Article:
The word lady is a polite term for a woman, specifically the female equivalent to, or spouse of, a lord or gentleman, and in many contexts a term for any adult woman. Once relating specifically to women of high social class or status, over the last 300 years it has spread to embrace all adult women, though in some contexts may still be used to evoke a concept of "ladylike" standards of behaviour.
Read more about Lady: Etymology and Usage
Famous quotes containing the word lady:
“London Bridge is broken down,
Dance oer my lady lee,
London Bridge is broken down,
With a gay lady.
How shall we build it up again?
Dance oer my lady lee,”
—Unknown. London Bridge (l. 16)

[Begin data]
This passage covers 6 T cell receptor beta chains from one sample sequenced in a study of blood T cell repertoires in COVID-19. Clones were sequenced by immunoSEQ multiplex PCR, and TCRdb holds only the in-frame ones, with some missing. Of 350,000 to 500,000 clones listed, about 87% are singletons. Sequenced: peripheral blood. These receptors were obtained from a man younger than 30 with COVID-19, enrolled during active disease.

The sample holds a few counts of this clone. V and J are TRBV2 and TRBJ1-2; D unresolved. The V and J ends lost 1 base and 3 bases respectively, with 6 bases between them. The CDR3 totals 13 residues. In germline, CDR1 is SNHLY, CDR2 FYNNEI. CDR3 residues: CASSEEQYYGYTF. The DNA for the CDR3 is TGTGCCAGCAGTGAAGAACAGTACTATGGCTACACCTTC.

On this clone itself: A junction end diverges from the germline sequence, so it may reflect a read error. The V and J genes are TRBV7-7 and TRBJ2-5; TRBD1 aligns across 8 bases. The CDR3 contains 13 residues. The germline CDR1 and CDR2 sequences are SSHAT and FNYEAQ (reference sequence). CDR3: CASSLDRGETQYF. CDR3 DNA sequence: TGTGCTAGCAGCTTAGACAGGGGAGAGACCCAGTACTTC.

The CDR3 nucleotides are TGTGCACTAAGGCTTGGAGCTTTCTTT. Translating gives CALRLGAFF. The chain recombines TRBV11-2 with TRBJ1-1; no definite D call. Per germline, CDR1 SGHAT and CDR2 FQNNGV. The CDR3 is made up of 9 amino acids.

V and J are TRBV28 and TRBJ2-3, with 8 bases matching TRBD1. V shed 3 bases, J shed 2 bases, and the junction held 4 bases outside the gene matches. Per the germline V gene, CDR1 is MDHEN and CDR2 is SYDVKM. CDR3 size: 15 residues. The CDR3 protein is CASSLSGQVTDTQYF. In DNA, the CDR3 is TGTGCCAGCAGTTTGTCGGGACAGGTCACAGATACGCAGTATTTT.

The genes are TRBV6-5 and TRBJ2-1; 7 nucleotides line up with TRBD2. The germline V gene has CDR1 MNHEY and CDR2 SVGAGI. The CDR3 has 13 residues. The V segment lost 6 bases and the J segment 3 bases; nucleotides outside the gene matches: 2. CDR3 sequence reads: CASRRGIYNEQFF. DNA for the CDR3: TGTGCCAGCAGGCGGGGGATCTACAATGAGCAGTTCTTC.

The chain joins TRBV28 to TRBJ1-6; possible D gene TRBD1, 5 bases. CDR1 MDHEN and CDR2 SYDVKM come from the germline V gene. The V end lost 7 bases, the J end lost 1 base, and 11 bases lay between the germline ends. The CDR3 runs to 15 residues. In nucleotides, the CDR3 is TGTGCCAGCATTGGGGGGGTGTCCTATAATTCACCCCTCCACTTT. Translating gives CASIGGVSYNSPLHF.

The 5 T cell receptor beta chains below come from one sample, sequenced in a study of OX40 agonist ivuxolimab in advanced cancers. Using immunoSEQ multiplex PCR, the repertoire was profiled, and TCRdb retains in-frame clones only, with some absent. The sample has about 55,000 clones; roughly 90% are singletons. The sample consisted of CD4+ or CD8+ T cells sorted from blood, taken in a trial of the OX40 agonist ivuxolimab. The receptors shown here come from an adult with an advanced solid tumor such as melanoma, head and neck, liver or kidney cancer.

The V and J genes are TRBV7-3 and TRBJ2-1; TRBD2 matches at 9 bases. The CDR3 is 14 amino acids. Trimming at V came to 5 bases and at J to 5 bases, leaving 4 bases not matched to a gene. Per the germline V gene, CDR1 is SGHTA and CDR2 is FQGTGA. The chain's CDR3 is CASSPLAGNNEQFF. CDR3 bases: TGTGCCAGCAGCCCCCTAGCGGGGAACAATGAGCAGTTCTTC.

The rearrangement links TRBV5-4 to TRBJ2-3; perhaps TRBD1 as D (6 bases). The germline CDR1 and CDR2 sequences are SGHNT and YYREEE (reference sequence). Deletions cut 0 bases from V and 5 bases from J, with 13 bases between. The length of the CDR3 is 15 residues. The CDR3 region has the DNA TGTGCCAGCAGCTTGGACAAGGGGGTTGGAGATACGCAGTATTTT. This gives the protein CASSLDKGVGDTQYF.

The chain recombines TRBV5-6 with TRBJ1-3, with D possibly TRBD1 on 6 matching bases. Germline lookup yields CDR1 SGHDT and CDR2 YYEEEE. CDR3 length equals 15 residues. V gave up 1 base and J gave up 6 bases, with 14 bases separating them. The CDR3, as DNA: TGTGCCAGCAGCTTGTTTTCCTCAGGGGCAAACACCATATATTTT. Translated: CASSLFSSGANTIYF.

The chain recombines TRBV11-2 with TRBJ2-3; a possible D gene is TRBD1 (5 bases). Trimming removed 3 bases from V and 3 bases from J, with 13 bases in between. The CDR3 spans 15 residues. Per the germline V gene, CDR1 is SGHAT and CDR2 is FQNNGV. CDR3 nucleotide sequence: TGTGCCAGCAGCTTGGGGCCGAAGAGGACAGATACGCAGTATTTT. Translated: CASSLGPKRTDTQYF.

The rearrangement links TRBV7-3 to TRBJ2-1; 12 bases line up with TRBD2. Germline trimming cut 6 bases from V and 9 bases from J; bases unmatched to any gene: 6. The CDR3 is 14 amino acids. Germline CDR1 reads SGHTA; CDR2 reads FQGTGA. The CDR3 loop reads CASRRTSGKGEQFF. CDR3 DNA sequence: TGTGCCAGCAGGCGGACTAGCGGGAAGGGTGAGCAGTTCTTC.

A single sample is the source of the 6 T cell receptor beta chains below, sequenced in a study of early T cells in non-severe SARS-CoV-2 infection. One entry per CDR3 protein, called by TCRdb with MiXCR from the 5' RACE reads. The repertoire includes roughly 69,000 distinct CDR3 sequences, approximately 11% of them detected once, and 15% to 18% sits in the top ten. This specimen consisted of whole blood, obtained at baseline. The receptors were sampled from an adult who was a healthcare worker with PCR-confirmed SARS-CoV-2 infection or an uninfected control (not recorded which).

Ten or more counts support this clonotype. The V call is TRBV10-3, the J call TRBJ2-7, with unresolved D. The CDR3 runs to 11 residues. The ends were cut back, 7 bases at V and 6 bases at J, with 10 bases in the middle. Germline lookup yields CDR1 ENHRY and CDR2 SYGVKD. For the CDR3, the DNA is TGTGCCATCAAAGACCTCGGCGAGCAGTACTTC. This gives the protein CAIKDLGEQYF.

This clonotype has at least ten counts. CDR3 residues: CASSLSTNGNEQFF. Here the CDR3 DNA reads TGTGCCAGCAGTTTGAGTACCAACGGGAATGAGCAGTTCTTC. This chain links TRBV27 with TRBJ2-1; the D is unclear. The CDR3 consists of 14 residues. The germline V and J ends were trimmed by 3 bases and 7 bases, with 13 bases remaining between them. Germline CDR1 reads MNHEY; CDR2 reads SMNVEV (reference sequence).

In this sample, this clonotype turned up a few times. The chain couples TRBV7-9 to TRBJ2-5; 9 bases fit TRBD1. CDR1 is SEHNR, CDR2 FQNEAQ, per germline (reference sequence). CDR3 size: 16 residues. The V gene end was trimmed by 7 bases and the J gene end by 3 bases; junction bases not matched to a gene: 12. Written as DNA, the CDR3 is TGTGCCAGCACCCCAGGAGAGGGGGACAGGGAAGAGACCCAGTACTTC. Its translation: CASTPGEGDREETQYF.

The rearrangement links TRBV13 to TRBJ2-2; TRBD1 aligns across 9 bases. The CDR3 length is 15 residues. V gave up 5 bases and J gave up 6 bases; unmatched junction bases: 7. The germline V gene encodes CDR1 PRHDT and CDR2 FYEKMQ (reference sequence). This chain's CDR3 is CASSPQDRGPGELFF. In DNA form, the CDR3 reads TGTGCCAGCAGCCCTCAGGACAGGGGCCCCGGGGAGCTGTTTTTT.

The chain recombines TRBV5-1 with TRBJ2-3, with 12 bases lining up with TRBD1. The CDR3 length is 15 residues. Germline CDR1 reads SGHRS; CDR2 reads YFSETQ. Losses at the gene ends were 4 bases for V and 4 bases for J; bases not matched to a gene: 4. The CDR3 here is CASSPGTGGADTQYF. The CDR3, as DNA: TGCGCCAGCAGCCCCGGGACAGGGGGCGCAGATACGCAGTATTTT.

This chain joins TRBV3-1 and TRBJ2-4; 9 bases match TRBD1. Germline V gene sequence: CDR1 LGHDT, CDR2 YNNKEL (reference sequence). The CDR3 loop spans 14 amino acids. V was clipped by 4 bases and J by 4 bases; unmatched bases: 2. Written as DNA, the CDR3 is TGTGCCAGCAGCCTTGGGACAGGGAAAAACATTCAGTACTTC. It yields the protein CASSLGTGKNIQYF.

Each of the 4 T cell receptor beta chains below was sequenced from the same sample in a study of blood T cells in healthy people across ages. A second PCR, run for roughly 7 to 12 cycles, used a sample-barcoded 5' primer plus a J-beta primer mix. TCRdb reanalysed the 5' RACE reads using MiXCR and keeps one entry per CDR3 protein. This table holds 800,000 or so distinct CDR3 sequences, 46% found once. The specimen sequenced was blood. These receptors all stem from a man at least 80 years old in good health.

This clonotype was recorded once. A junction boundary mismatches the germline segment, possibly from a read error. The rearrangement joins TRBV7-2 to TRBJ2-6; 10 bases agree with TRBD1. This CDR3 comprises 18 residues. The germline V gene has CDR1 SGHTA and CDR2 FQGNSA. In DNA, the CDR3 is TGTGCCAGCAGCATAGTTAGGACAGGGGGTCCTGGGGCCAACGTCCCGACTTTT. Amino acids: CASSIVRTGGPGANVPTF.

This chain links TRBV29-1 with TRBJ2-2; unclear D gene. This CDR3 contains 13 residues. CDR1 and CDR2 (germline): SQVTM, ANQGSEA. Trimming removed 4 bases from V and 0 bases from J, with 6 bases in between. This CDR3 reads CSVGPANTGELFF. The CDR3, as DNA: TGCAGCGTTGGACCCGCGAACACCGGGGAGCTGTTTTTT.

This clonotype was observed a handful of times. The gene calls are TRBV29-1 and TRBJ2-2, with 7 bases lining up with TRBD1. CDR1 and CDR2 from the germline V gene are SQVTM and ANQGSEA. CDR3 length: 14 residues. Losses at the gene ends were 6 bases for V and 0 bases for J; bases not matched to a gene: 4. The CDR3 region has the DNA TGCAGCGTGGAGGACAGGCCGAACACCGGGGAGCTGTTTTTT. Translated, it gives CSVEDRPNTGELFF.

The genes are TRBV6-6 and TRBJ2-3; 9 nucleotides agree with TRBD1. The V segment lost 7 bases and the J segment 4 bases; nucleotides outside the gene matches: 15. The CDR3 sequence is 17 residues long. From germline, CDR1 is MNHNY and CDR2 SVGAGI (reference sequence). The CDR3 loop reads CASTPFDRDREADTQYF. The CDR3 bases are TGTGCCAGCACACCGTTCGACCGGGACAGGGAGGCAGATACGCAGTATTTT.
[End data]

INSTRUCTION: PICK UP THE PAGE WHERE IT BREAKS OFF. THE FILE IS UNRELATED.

“... it was not very unusual at Washington for a lady to take the arm of a gentleman, who was neither her husband, her father, nor her brother. This remarkable relaxation of American decorum has been probably introduced by the foreign legations.”
—Frances Trollope (17801863)
“A lady of what is commonly called an uncertain tempera phrase which being interpreted signifies a temper tolerably certain to make everybody more or less uncomfortable.”
—Charles Dickens (18121870)